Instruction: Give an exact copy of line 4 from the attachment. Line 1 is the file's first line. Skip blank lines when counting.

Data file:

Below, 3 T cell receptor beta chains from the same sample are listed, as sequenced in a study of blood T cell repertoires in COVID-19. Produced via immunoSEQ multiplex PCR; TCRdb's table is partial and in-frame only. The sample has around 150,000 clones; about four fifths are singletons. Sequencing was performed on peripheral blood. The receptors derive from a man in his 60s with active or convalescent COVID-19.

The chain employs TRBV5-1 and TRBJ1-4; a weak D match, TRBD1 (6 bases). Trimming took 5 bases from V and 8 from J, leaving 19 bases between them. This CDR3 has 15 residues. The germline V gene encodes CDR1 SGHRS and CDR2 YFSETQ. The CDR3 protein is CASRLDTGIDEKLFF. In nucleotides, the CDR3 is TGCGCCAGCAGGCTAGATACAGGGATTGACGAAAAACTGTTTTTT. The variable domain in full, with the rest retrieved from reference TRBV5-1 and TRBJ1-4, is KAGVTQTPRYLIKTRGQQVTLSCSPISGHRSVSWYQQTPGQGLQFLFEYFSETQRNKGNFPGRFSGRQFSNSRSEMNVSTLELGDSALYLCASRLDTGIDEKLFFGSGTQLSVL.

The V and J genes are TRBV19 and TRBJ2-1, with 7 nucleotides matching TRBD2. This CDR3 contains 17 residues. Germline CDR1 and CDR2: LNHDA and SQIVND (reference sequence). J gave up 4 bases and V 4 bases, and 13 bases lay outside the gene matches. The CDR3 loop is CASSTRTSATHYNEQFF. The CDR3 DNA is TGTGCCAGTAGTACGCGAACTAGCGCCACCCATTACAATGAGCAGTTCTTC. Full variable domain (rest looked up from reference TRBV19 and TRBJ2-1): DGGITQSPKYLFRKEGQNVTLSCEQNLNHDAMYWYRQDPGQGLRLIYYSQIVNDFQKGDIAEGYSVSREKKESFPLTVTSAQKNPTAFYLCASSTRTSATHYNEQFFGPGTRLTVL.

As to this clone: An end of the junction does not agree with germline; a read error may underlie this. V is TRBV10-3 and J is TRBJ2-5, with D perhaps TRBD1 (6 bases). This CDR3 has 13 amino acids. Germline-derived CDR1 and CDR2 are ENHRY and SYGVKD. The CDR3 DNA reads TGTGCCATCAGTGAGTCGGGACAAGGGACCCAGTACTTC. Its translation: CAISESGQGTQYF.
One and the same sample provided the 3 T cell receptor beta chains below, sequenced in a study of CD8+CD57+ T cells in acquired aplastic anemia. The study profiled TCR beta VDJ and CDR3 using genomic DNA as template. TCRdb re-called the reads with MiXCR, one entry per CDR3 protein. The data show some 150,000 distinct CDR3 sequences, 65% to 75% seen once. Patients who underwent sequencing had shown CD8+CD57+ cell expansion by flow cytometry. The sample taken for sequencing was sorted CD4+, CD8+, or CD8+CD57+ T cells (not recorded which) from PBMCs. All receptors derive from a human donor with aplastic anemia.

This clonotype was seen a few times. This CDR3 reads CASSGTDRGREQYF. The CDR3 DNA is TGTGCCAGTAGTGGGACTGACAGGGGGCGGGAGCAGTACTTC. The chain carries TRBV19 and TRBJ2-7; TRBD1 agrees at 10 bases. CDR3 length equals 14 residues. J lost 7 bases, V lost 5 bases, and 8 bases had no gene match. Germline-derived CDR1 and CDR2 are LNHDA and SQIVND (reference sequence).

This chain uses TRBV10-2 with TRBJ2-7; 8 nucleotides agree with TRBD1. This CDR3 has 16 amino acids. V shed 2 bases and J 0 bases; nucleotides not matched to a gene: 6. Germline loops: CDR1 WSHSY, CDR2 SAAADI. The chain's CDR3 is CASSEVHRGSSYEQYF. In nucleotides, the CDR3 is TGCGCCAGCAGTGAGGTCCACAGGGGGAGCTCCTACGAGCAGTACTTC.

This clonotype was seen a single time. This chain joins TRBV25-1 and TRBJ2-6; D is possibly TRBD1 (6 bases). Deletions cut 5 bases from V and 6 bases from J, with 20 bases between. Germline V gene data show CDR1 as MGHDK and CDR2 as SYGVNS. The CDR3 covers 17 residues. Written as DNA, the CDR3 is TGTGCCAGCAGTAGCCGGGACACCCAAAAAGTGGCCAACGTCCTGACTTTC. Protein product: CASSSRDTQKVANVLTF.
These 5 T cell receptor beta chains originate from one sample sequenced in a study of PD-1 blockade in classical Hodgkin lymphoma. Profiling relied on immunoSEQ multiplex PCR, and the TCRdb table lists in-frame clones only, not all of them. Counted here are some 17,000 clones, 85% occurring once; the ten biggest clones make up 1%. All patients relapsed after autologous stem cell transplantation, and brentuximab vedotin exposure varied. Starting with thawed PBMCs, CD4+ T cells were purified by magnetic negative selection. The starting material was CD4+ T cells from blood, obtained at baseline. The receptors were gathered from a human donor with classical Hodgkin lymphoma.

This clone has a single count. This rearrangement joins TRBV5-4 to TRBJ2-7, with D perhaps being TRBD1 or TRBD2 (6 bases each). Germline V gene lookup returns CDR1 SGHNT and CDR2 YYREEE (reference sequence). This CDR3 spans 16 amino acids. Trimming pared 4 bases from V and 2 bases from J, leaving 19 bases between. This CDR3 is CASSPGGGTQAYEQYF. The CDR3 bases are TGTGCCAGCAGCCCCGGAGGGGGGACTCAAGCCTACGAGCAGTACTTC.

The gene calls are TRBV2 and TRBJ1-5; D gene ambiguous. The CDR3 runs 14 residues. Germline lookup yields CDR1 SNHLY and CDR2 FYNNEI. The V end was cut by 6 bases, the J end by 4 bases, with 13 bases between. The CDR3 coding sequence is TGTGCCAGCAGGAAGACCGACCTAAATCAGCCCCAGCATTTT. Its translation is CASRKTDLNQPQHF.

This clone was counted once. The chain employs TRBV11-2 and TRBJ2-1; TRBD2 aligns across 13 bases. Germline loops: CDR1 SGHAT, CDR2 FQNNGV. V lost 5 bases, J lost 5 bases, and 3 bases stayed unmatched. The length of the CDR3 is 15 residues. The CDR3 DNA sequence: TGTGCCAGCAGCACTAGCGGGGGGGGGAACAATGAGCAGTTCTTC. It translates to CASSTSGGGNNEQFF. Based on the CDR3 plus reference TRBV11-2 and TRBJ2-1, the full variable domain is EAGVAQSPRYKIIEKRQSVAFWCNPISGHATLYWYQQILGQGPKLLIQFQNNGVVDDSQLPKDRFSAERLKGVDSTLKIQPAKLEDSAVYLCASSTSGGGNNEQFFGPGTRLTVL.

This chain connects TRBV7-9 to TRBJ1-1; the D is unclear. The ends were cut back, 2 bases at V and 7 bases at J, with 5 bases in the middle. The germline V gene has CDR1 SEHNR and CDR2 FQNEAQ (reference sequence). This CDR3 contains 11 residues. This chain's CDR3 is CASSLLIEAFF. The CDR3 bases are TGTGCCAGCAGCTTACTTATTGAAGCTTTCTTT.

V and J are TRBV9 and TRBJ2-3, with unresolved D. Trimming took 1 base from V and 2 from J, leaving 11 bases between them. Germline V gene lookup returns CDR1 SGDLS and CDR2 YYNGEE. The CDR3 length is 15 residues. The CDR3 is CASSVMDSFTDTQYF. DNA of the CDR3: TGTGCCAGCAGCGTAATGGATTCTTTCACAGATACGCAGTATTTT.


As to this clone: An end of the junction does not agree with germline; a read error may underlie this. V is TRBV10-3 and J is TRBJ2-5, with D perhaps TRBD1 (6 bases). This CDR3 has 13 amino acids. Germline-derived CDR1 and CDR2 are ENHRY and SYGVKD. The CDR3 DNA reads TGTGCCATCAGTGAGTCGGGACAAGGGACCCAGTACTTC. Its translation: CAISESGQGTQYF.